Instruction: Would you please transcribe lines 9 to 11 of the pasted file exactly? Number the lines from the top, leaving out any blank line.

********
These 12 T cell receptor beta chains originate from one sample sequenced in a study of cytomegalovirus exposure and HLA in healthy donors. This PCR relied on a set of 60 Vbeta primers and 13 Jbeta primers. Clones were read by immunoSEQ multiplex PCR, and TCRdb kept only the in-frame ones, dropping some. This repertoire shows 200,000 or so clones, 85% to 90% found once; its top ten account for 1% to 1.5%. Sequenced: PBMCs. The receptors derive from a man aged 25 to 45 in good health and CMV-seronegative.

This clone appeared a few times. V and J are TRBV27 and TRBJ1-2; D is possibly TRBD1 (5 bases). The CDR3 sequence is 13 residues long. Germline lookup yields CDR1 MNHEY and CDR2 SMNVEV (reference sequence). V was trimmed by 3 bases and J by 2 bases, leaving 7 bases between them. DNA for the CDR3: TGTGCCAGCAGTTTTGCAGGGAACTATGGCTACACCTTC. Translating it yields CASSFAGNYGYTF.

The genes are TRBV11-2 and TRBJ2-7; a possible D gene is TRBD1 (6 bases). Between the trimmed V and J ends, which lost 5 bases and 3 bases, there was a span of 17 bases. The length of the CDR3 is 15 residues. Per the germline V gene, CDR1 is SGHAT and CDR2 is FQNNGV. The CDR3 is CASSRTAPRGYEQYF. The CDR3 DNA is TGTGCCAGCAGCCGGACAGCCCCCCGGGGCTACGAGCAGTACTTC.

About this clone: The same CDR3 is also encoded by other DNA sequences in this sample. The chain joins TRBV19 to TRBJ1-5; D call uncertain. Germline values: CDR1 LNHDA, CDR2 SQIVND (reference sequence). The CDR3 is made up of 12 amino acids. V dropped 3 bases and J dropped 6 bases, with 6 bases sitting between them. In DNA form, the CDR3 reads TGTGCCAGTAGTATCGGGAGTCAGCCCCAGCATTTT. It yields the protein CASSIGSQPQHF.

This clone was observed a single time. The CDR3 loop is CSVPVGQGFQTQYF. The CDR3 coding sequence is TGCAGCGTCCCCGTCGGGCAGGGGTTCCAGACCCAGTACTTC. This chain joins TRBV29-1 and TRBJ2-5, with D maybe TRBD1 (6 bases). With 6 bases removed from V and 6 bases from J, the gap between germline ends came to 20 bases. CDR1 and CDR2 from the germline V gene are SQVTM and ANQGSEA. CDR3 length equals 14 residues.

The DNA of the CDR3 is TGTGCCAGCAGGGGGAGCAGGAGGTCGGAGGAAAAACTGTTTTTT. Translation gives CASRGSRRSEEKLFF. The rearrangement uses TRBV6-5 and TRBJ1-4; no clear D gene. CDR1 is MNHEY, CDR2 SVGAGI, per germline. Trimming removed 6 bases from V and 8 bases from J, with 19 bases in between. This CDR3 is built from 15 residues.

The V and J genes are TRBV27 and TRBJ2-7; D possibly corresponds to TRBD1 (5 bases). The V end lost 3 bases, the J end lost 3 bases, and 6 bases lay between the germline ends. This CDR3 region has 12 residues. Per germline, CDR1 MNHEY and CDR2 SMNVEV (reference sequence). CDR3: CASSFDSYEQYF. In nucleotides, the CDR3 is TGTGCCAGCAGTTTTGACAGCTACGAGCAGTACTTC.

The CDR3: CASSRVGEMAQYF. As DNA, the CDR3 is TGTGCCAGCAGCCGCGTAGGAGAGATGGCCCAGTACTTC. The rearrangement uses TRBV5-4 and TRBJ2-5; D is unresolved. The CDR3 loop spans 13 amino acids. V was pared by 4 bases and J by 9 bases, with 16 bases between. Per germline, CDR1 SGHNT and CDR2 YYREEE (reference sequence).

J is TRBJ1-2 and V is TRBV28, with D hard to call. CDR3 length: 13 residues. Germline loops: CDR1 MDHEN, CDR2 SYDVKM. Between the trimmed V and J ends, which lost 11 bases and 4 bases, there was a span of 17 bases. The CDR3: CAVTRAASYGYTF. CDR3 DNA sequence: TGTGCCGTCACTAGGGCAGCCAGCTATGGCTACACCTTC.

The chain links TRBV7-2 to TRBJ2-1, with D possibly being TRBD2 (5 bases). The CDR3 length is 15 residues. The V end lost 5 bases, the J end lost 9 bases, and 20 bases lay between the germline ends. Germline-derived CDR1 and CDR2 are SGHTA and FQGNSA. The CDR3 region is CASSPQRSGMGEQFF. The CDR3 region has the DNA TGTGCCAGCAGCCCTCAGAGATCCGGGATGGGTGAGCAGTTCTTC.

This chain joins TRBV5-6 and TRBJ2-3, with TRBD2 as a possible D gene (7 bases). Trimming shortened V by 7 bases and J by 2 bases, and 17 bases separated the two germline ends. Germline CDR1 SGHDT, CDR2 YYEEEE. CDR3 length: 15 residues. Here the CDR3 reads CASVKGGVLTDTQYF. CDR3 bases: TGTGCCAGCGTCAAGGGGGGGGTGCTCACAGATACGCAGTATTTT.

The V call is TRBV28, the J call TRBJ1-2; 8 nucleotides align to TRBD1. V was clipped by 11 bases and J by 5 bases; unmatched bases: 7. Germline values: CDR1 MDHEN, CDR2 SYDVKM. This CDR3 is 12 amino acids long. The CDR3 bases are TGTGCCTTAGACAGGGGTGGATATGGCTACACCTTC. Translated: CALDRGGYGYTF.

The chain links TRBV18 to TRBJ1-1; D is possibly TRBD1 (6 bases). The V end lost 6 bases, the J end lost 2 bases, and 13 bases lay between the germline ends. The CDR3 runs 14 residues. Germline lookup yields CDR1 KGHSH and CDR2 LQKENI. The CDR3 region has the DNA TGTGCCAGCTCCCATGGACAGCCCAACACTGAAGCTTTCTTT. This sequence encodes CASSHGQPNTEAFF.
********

J is TRBJ1-2 and V is TRBV28, with D hard to call. CDR3 length: 13 residues. Germline loops: CDR1 MDHEN, CDR2 SYDVKM. Between the trimmed V and J ends, which lost 11 bases and 4 bases, there was a span of 17 bases. The CDR3: CAVTRAASYGYTF. CDR3 DNA sequence: TGTGCCGTCACTAGGGCAGCCAGCTATGGCTACACCTTC.

The chain links TRBV7-2 to TRBJ2-1, with D possibly being TRBD2 (5 bases). The CDR3 length is 15 residues. The V end lost 5 bases, the J end lost 9 bases, and 20 bases lay between the germline ends. Germline-derived CDR1 and CDR2 are SGHTA and FQGNSA. The CDR3 region is CASSPQRSGMGEQFF. The CDR3 region has the DNA TGTGCCAGCAGCCCTCAGAGATCCGGGATGGGTGAGCAGTTCTTC.

This chain joins TRBV5-6 and TRBJ2-3, with TRBD2 as a possible D gene (7 bases). Trimming shortened V by 7 bases and J by 2 bases, and 17 bases separated the two germline ends. Germline CDR1 SGHDT, CDR2 YYEEEE. CDR3 length: 15 residues. Here the CDR3 reads CASVKGGVLTDTQYF. CDR3 bases: TGTGCCAGCGTCAAGGGGGGGGTGCTCACAGATACGCAGTATTTT.